In writing about the roles of "faith, force, and finance" in the future of the Middle East, Palmer draws on these variables over the past century. Former director of the Middle East Studies Center at Florida State University, Palmer is primarily concerned about the rapid ascendancy of Islamist movements in the wake of the 2011 Arab uprisings and the threat these movements pose. The ease with which the Islamic State (ISIS) succeeded in 2014 in seizing large swaths of Syria and Iraq attests to the frailty of the Arab state system and the political vacuum lurking behind the façade of absolute control.
Palmer traces the rise of Islamism over the past century: The secular state emerged following the collapse of the religiously-based Ottoman Empire and Qajar dynasty. But secularism dramatically failed to establish deep roots among profoundly religious populations. A combination of humiliating Arab military defeats, Turkish army seizure of power, and the Iranian shahs' extravagance further eroded secularism's appeal as did excessive coercion and an inability by the ruling oligarchies to provide welfare. The stronger traditions of political mobilization in Iran and Turkey enabled faith-based movements to grab and hold power. In Arabic-speaking countries, the rulers either stifled nascent civil societies or precluded their appearance, leading Islamist movements to clamor for jihad against everybody, including one another.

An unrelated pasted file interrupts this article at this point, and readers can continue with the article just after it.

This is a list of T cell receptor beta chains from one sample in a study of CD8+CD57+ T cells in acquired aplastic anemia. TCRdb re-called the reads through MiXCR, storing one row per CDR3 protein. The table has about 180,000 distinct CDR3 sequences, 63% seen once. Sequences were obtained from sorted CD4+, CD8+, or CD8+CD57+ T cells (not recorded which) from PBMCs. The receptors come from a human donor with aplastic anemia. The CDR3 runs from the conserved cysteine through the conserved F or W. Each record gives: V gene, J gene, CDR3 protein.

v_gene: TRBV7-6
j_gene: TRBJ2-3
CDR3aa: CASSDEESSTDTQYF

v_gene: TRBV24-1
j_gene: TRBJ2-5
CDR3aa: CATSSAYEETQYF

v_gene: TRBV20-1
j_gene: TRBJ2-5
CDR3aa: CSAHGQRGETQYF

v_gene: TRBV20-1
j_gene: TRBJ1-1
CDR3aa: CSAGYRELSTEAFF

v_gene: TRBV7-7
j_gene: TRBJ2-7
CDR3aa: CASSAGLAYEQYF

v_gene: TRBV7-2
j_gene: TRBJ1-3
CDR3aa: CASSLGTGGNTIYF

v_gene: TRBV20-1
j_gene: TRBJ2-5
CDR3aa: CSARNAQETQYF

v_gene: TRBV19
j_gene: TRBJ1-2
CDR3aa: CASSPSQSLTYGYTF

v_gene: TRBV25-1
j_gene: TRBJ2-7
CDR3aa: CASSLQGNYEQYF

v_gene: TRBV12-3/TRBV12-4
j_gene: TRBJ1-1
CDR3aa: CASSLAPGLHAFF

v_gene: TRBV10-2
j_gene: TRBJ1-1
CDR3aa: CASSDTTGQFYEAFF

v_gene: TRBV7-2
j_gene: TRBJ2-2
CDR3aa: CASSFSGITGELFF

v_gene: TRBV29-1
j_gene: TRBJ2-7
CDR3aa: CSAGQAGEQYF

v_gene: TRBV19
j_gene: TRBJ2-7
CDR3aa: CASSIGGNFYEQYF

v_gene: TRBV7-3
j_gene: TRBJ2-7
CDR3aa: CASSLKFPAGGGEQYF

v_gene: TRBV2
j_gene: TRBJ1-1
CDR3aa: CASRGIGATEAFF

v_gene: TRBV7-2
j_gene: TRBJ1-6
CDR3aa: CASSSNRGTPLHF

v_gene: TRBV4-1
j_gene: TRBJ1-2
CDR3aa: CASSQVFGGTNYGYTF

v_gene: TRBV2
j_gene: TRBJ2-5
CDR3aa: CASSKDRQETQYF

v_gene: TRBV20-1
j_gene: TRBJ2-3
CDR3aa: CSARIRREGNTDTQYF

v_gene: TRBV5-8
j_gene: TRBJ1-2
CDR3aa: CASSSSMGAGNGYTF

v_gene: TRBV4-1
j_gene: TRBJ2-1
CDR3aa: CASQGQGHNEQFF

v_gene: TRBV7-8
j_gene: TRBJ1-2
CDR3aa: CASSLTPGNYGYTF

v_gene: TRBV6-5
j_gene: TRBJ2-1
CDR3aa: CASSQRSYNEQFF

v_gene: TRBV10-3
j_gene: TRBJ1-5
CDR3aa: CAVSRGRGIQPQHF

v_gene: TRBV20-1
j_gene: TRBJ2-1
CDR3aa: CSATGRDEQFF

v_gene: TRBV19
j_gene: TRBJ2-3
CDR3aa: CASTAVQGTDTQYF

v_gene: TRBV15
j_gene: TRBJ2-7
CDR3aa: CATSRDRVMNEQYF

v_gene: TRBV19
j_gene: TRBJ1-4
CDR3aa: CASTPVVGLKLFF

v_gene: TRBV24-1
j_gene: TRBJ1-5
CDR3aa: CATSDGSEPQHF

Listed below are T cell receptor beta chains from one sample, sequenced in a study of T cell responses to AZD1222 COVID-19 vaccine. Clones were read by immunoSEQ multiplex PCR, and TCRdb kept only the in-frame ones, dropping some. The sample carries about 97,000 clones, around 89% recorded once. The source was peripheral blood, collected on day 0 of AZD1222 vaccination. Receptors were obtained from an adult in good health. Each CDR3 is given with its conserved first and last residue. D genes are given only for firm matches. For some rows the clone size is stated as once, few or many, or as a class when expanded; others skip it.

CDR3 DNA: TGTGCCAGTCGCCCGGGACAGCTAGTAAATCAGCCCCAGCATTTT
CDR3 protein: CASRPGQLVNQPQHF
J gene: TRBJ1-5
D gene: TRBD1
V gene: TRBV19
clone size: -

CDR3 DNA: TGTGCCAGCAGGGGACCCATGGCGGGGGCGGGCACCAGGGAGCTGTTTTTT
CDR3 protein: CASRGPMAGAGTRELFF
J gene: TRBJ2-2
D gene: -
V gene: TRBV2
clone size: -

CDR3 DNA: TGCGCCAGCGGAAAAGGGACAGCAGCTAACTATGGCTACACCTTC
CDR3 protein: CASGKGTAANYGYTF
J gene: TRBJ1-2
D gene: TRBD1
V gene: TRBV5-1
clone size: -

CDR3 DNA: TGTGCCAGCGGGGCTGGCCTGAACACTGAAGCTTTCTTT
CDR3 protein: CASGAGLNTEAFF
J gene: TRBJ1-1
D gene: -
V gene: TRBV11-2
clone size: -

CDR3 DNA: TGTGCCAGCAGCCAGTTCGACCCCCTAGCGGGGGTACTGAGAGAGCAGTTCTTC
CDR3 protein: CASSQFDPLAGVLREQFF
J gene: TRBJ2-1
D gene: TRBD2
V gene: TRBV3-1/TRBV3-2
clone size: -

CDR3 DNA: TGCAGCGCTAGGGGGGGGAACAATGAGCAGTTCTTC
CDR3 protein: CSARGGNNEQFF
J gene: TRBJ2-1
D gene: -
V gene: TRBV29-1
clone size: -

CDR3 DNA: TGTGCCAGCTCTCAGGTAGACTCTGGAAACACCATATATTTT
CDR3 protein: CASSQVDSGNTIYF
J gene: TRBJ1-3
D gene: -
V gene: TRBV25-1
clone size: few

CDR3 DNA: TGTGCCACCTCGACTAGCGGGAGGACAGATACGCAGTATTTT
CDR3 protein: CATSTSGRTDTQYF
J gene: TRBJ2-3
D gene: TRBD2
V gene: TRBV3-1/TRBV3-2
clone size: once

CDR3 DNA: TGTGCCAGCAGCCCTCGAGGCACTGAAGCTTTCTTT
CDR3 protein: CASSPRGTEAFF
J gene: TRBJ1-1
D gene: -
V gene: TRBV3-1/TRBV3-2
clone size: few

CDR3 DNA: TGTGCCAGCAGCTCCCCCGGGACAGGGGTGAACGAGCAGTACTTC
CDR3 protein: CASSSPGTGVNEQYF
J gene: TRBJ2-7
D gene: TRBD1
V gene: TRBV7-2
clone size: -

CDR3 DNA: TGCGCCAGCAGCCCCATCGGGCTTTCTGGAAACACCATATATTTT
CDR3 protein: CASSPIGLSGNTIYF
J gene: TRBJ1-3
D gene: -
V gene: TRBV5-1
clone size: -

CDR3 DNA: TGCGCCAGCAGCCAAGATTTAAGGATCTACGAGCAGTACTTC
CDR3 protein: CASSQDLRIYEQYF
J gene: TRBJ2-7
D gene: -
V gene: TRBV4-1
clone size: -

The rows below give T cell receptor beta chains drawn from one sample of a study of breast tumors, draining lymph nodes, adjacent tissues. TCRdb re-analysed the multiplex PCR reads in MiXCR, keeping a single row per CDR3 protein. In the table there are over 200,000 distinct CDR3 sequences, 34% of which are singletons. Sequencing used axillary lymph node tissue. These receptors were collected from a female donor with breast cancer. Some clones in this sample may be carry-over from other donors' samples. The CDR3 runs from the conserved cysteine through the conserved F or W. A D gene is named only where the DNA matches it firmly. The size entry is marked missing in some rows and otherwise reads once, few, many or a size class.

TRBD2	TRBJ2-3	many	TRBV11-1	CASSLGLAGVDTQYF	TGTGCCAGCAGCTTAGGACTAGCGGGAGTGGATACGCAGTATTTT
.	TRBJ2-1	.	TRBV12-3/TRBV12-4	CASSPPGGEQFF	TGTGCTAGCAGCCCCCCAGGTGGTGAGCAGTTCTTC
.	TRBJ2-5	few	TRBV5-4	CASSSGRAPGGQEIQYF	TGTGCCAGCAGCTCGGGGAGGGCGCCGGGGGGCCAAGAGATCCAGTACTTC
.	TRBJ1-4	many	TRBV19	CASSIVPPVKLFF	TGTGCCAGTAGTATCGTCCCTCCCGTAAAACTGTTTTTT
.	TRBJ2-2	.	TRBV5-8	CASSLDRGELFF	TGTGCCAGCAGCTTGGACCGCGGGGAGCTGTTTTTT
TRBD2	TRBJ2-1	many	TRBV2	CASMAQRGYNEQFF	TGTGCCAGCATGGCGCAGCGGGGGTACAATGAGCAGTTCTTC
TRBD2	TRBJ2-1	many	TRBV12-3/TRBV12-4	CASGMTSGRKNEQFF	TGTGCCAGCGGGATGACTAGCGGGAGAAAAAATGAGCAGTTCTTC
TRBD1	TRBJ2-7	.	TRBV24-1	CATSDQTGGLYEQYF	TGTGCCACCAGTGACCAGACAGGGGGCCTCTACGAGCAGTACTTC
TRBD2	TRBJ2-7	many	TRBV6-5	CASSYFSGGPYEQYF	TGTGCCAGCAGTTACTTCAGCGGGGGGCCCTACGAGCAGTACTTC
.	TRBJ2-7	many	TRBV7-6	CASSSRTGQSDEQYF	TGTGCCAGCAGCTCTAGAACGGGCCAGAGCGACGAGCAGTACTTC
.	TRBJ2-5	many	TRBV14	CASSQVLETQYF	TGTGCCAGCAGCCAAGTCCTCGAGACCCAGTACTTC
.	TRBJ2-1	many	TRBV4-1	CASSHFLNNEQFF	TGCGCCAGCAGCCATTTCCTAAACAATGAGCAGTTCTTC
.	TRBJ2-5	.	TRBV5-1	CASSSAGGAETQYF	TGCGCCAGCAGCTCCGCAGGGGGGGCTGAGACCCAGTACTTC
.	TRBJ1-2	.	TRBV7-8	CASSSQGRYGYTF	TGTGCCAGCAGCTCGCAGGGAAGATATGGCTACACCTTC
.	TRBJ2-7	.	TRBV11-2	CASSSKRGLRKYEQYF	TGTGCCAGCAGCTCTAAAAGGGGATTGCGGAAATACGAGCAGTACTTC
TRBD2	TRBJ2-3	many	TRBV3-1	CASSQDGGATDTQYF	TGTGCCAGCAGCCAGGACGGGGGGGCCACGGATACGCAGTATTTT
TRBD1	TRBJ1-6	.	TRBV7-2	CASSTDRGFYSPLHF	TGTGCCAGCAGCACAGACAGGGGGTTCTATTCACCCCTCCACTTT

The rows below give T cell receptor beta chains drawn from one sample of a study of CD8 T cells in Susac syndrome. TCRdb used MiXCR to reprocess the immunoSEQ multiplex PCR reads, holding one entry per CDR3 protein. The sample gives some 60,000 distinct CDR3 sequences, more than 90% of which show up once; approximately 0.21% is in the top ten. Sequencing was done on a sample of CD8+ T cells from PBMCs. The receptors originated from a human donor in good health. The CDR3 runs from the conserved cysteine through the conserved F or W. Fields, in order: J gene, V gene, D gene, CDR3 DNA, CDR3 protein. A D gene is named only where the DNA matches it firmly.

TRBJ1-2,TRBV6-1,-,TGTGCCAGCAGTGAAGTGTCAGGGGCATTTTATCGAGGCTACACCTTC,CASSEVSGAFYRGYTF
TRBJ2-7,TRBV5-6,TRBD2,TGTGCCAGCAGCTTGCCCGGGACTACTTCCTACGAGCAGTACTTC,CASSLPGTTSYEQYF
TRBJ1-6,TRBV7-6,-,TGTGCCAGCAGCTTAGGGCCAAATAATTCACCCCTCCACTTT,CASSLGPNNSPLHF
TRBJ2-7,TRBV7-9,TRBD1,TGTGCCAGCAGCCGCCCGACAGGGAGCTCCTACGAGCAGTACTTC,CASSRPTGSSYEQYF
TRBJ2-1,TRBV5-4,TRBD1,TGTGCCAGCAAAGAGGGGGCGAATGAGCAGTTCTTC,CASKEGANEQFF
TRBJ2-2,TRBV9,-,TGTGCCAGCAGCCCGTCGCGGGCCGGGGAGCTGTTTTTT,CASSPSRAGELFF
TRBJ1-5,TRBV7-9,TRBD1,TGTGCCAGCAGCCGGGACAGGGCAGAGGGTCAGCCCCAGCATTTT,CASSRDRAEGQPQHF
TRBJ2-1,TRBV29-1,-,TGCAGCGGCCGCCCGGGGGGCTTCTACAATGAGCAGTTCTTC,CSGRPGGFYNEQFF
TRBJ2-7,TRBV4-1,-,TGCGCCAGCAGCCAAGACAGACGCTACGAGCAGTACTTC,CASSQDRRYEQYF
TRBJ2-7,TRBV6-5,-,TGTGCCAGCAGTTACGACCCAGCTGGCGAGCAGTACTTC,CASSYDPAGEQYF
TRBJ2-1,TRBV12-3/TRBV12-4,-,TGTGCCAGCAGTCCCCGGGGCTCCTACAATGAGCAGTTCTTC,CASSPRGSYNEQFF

Palmer predicts a new wave of terror as long as "mass despair and religious extremism continues." He proposes to stem it by addressing the root causes of jihad and resolving the region's conflicts by integrating Muslims into the global community. His peace recipe is straightforward, but even he doubts it is doable, given his observation that "the script of the tragedy began with Genesis and the biblical wars that followed."